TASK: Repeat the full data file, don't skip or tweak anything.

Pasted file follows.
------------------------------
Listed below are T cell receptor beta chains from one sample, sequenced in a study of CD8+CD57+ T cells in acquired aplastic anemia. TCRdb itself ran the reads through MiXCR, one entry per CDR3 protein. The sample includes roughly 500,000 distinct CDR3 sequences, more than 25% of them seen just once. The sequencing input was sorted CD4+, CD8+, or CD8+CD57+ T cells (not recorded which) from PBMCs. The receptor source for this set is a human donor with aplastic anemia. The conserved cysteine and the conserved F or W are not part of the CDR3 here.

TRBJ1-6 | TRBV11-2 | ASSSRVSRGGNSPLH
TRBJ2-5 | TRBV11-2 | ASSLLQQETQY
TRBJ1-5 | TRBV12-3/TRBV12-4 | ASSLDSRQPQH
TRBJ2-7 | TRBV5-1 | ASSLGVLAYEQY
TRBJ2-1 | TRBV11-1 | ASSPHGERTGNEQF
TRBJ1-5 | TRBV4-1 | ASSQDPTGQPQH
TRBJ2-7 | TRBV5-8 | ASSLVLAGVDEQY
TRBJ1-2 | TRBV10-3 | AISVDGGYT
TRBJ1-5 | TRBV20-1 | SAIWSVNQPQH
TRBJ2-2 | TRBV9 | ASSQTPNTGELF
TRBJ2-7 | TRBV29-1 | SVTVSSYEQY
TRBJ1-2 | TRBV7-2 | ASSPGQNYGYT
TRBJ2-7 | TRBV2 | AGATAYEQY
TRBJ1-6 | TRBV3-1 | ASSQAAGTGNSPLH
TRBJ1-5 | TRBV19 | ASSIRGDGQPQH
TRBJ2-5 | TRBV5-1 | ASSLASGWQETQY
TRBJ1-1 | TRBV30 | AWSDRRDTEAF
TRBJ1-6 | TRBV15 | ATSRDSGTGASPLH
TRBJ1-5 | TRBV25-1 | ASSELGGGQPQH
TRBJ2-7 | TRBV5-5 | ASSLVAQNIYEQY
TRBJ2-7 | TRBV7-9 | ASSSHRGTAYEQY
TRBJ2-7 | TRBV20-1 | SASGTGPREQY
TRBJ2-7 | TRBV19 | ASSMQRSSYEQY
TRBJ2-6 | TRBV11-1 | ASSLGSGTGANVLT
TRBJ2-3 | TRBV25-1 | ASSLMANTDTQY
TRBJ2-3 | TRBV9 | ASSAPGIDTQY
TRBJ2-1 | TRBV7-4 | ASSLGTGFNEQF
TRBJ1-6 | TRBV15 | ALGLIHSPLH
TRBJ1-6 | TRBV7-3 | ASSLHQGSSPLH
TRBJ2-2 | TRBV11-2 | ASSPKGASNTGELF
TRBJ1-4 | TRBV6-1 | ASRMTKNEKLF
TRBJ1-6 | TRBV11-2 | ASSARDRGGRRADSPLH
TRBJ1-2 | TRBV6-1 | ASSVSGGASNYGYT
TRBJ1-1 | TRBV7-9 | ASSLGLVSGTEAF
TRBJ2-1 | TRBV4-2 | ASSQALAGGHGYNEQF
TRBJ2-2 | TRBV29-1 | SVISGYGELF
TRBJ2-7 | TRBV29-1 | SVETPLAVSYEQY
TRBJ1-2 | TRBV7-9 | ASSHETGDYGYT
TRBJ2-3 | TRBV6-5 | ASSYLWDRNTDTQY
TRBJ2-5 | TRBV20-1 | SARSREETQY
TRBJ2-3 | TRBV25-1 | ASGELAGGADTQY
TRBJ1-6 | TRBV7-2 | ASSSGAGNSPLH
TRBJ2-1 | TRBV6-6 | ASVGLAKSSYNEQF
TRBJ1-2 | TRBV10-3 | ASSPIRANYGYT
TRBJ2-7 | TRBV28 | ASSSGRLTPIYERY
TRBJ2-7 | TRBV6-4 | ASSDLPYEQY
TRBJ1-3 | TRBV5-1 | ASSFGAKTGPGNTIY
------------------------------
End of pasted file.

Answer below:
Listed below are T cell receptor beta chains from one sample, sequenced in a study of CD8+CD57+ T cells in acquired aplastic anemia. TCRdb itself ran the reads through MiXCR, one entry per CDR3 protein. The sample includes roughly 500,000 distinct CDR3 sequences, more than 25% of them seen just once. The sequencing input was sorted CD4+, CD8+, or CD8+CD57+ T cells (not recorded which) from PBMCs. The receptor source for this set is a human donor with aplastic anemia. The conserved cysteine and the conserved F or W are not part of the CDR3 here.

TRBJ1-6 | TRBV11-2 | ASSSRVSRGGNSPLH
TRBJ2-5 | TRBV11-2 | ASSLLQQETQY
TRBJ1-5 | TRBV12-3/TRBV12-4 | ASSLDSRQPQH
TRBJ2-7 | TRBV5-1 | ASSLGVLAYEQY
TRBJ2-1 | TRBV11-1 | ASSPHGERTGNEQF
TRBJ1-5 | TRBV4-1 | ASSQDPTGQPQH
TRBJ2-7 | TRBV5-8 | ASSLVLAGVDEQY
TRBJ1-2 | TRBV10-3 | AISVDGGYT
TRBJ1-5 | TRBV20-1 | SAIWSVNQPQH
TRBJ2-2 | TRBV9 | ASSQTPNTGELF
TRBJ2-7 | TRBV29-1 | SVTVSSYEQY
TRBJ1-2 | TRBV7-2 | ASSPGQNYGYT
TRBJ2-7 | TRBV2 | AGATAYEQY
TRBJ1-6 | TRBV3-1 | ASSQAAGTGNSPLH
TRBJ1-5 | TRBV19 | ASSIRGDGQPQH
TRBJ2-5 | TRBV5-1 | ASSLASGWQETQY
TRBJ1-1 | TRBV30 | AWSDRRDTEAF
TRBJ1-6 | TRBV15 | ATSRDSGTGASPLH
TRBJ1-5 | TRBV25-1 | ASSELGGGQPQH
TRBJ2-7 | TRBV5-5 | ASSLVAQNIYEQY
TRBJ2-7 | TRBV7-9 | ASSSHRGTAYEQY
TRBJ2-7 | TRBV20-1 | SASGTGPREQY
TRBJ2-7 | TRBV19 | ASSMQRSSYEQY
TRBJ2-6 | TRBV11-1 | ASSLGSGTGANVLT
TRBJ2-3 | TRBV25-1 | ASSLMANTDTQY
TRBJ2-3 | TRBV9 | ASSAPGIDTQY
TRBJ2-1 | TRBV7-4 | ASSLGTGFNEQF
TRBJ1-6 | TRBV15 | ALGLIHSPLH
TRBJ1-6 | TRBV7-3 | ASSLHQGSSPLH
TRBJ2-2 | TRBV11-2 | ASSPKGASNTGELF
TRBJ1-4 | TRBV6-1 | ASRMTKNEKLF
TRBJ1-6 | TRBV11-2 | ASSARDRGGRRADSPLH
TRBJ1-2 | TRBV6-1 | ASSVSGGASNYGYT
TRBJ1-1 | TRBV7-9 | ASSLGLVSGTEAF
TRBJ2-1 | TRBV4-2 | ASSQALAGGHGYNEQF
TRBJ2-2 | TRBV29-1 | SVISGYGELF
TRBJ2-7 | TRBV29-1 | SVETPLAVSYEQY
TRBJ1-2 | TRBV7-9 | ASSHETGDYGYT
TRBJ2-3 | TRBV6-5 | ASSYLWDRNTDTQY
TRBJ2-5 | TRBV20-1 | SARSREETQY
TRBJ2-3 | TRBV25-1 | ASGELAGGADTQY
TRBJ1-6 | TRBV7-2 | ASSSGAGNSPLH
TRBJ2-1 | TRBV6-6 | ASVGLAKSSYNEQF
TRBJ1-2 | TRBV10-3 | ASSPIRANYGYT
TRBJ2-7 | TRBV28 | ASSSGRLTPIYERY
TRBJ2-7 | TRBV6-4 | ASSDLPYEQY
TRBJ1-3 | TRBV5-1 | ASSFGAKTGPGNTIY